International Archives of the Photogrammetry, Remote Sensing and Spatial Information Sciences
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Volume XLIV-M-1-2020
Int. Arch. Photogramm. Remote Sens. Spatial Inf. Sci., XLIV-M-1-2020, 1–2, 2020
https://doi.org/10.5194/isprs-archives-XLIV-M-1-2020-1-2020
© Author(s) 2020. This work is distributed under
the Creative Commons Attribution 4.0 License.
Int. Arch. Photogramm. Remote Sens. Spatial Inf. Sci., XLIV-M-1-2020, 1–2, 2020
https://doi.org/10.5194/isprs-archives-XLIV-M-1-2020-1-2020
© Author(s) 2020. This work is distributed under
the Creative Commons Attribution 4.0 License.

  20 Jul 2020

20 Jul 2020

PREFACE

C. Mileto, F. Vegas, V. Cristini, and L. García-Soriano C. Mileto et al.
  • Research Centre for Architecture, Heritage and Management for Sustainable Development (PEGASO), Universitat Politècnica de València, Valencia, Spain

Abstract. Without a doubt 2020 will be remembered worldwide as the year of risk and emergency, in this case a health emergency, and of new communication technologies. When work began in 2018 on the organisation of “HERITAGE2020 (3DPast | RISK-Terra), International Conference on Vernacular Architecture in World Heritage Sites. Risks and New Technologies”, the new technologies applied to vernacular heritage and risk were on the rise, although nobody could have foreseen how central they would become to everyday life in 2020. “HERITAGE2020 (3DPast | RISK-Terra), International Conference on Vernacular Architecture in World Heritage Sites. Risks and New Technologies” is organised within the framework of two research projects. The first, “3D Past – Living and visiting European World Heritage” (2017–2020), was co-funded by the European Union as part of the Creative Europe Programme, led by Escola Superior Gallaecia (Portugal) in partnership with Universitat Politécnica de València (Spain) and Università degli Studi di Firenze (Italy). The main aim of this project has been to promote the inhabited vernacular heritage declared as World Heritage Sites in Europe by trying to promote its valorization through new technologies, both for local residents and potential visitors. Vernacular heritage, new communication technologies and heritage management for valorization and sustainable tourism are the central themes of this European project. In 2020, these issues have become even more important for the survival, understanding and valorization of heritage, particularly vernacular heritage, which today provides a solid opportunity for cultural and sustainable tourism, where these new technologies make it possible to reach a wider public in search of locations better suited to social distancing. The second project involved in this conference is “RISK-Terra. Earthen architecture in the Iberian Peninsula: study of natural, social and anthropic risks and strategies to improve resilience” (RTI2018-095302-B-I00) (2019–2021), funded by the Spanish Ministry of Science, Innovation and Universities. This project is geared towards the conservation of earthen architecture in the Iberian Peninsula, both monumental and vernacular, which continues to be undervalued and barely recognized. The RISK-Terra project aims to provide scientific coverage of the study of natural threats (floods, earthquakes, climate change), social threats (abandonment, social discredit, demographic pressure, tourist development), and anthropic threats (neglect, lack of protection and maintenance), as well as the mechanisms for deterioration and dynamics and transformation (replacement, use of incompatible techniques and materials, etc.) to which architecture is exposed. The objective of the project is to establish strategies for conservation, intervention and rehabilitation which make it possible to prevent and mitigate possible damage through compatible actions and/or actions to increase resilience.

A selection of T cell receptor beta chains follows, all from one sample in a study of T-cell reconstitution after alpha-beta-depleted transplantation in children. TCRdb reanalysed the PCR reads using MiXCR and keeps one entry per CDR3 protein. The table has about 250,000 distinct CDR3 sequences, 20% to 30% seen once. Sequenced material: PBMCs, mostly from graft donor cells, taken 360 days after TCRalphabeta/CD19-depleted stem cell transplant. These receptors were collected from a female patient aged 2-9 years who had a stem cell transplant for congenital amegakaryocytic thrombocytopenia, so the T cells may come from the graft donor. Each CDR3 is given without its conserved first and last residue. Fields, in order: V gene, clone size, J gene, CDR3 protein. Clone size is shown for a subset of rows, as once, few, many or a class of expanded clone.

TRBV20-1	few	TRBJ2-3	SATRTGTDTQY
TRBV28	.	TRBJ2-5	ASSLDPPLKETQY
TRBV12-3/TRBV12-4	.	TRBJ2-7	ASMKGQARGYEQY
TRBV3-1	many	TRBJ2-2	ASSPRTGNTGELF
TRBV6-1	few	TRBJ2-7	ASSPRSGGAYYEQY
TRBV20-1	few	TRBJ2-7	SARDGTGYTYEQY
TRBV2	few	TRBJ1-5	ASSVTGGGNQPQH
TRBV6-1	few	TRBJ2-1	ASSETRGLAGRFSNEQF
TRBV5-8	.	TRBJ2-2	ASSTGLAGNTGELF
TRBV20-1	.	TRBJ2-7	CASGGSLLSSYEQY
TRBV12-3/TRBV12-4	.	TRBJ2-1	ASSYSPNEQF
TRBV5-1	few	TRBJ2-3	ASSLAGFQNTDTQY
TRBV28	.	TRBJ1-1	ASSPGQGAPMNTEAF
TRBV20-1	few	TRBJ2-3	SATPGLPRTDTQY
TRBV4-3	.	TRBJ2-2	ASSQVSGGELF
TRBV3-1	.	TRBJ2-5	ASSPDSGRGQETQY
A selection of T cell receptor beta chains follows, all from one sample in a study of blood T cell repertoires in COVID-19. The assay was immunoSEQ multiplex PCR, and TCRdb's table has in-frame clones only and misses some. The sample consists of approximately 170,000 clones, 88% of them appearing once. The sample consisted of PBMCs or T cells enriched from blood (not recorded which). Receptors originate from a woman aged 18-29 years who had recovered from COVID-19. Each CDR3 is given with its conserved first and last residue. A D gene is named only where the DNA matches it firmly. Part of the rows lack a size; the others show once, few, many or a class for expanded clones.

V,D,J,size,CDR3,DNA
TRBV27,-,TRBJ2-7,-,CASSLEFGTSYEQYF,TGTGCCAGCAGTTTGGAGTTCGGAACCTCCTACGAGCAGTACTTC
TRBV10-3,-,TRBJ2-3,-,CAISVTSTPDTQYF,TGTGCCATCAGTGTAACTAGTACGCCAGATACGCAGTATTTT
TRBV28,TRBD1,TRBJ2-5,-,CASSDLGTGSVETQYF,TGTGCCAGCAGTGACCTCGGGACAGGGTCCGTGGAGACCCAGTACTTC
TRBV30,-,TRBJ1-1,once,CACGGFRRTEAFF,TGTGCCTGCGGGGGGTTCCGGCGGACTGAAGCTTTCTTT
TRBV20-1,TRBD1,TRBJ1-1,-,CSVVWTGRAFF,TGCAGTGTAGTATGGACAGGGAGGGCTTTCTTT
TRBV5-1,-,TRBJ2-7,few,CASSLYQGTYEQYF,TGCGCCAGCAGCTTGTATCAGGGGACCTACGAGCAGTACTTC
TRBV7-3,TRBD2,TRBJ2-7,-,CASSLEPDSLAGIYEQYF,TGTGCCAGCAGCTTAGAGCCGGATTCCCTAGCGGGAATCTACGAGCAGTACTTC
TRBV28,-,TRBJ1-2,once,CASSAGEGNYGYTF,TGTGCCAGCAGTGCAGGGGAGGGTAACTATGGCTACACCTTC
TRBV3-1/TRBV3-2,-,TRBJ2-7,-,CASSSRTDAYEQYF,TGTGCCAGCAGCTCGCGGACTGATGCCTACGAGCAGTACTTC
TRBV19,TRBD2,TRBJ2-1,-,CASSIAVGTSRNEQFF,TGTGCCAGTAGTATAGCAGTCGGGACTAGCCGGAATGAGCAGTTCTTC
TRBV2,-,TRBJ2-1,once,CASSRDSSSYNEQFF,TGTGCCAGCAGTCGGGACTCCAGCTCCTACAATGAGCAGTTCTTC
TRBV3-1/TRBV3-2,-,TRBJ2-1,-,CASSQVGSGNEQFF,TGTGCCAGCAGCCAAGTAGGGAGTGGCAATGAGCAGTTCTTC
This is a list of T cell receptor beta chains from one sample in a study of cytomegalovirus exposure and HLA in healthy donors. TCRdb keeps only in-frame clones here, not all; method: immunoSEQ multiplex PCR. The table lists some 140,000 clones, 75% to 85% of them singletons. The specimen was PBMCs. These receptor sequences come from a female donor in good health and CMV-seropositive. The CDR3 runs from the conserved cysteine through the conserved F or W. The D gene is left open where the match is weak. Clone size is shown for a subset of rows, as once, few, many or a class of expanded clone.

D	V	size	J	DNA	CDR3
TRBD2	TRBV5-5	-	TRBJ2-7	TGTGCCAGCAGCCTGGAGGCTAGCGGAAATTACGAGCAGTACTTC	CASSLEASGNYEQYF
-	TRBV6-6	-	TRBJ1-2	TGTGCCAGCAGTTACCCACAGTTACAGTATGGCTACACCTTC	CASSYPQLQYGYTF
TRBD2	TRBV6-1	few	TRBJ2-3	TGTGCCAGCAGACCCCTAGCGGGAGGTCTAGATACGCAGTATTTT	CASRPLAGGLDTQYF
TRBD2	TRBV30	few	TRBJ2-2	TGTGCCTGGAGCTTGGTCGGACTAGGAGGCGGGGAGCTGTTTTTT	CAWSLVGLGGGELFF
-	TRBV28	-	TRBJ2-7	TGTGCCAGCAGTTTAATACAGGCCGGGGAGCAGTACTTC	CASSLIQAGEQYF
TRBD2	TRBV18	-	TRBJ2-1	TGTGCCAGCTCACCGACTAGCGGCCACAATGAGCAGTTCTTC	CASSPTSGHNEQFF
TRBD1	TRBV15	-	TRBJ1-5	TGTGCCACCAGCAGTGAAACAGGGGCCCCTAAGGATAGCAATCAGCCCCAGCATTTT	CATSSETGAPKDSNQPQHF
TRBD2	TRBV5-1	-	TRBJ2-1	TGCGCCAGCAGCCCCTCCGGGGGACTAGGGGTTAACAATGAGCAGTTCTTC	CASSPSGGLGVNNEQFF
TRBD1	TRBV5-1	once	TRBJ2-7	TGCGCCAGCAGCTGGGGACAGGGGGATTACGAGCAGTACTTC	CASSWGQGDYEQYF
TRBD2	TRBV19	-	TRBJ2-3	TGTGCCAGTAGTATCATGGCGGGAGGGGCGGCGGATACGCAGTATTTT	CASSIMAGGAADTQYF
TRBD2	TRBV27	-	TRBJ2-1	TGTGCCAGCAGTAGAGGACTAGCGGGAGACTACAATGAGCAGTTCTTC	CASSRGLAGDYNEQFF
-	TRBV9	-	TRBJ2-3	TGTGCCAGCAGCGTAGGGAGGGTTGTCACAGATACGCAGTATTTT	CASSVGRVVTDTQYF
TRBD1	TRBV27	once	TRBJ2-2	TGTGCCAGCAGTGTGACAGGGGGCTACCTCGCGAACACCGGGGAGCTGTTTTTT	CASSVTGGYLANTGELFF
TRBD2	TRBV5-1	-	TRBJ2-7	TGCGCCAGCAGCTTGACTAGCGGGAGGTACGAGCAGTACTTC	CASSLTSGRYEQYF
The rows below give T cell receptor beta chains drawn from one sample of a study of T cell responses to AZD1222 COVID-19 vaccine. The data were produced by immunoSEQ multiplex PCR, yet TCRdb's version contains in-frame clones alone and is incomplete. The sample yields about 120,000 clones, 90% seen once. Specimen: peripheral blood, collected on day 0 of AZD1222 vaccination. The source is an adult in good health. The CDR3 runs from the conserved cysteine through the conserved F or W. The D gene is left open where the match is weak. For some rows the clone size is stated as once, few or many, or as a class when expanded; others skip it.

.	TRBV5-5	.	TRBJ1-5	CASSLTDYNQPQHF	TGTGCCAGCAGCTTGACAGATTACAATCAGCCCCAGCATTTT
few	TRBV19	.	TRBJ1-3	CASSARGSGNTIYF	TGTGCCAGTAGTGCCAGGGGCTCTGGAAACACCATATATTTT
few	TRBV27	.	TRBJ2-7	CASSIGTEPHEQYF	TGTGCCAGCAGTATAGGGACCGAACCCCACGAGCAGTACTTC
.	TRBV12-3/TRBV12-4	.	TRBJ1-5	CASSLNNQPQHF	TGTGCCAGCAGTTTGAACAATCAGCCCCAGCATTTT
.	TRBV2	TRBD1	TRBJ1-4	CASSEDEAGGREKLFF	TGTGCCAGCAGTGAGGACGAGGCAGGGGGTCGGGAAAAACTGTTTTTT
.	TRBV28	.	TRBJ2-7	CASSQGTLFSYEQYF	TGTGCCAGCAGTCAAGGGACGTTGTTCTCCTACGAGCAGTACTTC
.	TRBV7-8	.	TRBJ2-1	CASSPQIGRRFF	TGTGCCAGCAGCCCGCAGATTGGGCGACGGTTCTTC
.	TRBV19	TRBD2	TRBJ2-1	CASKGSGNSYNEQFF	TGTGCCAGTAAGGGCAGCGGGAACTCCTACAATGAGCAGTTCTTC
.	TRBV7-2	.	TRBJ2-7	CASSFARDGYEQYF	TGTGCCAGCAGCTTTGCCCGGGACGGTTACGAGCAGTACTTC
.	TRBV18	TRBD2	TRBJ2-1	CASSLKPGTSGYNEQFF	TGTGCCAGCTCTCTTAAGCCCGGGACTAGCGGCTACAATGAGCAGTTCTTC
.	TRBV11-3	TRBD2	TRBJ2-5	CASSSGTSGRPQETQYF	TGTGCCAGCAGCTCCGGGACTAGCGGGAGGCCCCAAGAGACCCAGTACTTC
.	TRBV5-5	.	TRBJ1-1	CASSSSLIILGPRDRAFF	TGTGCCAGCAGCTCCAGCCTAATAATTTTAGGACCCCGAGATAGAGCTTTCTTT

As these two projects have major points of contact with potential for common reflection, their main themes have been combined in this Heritage2020 conference. The topics established for the conference are: vernacular architecture (study and cataloguing of vernacular architecture; conservation and restoration of vernacular architecture; urban studies on vernacular architecture; sustainability in vernacular architecture); new technologies applied to architectural and archaeological heritage (digital documentation and state-of-the-art developments; digital analysis in heritage; digital heritage related to social context; digital heritage solutions and best practices for dissemination); architectural heritage management (management and protection of UNESCO World Heritage Sites; social participation in heritage management; regulations and policies in heritage management; intangible heritage: the management of know-how and local building culture); risks in architectural heritage (studies of natural risks in architectural heritage; studies of social and anthropic risks in architectural heritage, preventive actions in order to improve resilience in architectural heritage; actions and strategies in post-disaster situations); earthen architectural heritage (study and cataloguing of earthen architectures; construction techniques that employ earth; sustainability mechanisms in vernacular earthen architectures; restoration and conservation of earthen architecture).

The scientific committee was made up of 98 outstanding researchers from 29 countries from the five continents, specialists in the subjects proposed. All the contributions to the conference, both the abstracts and the final texts, were subjected to a strict peer-review evaluation system by the members of the scientific committee.

Out of the over 300 proposals submitted, over 150 papers by 325 authors from 27 countries from the five continents were chosen for publication.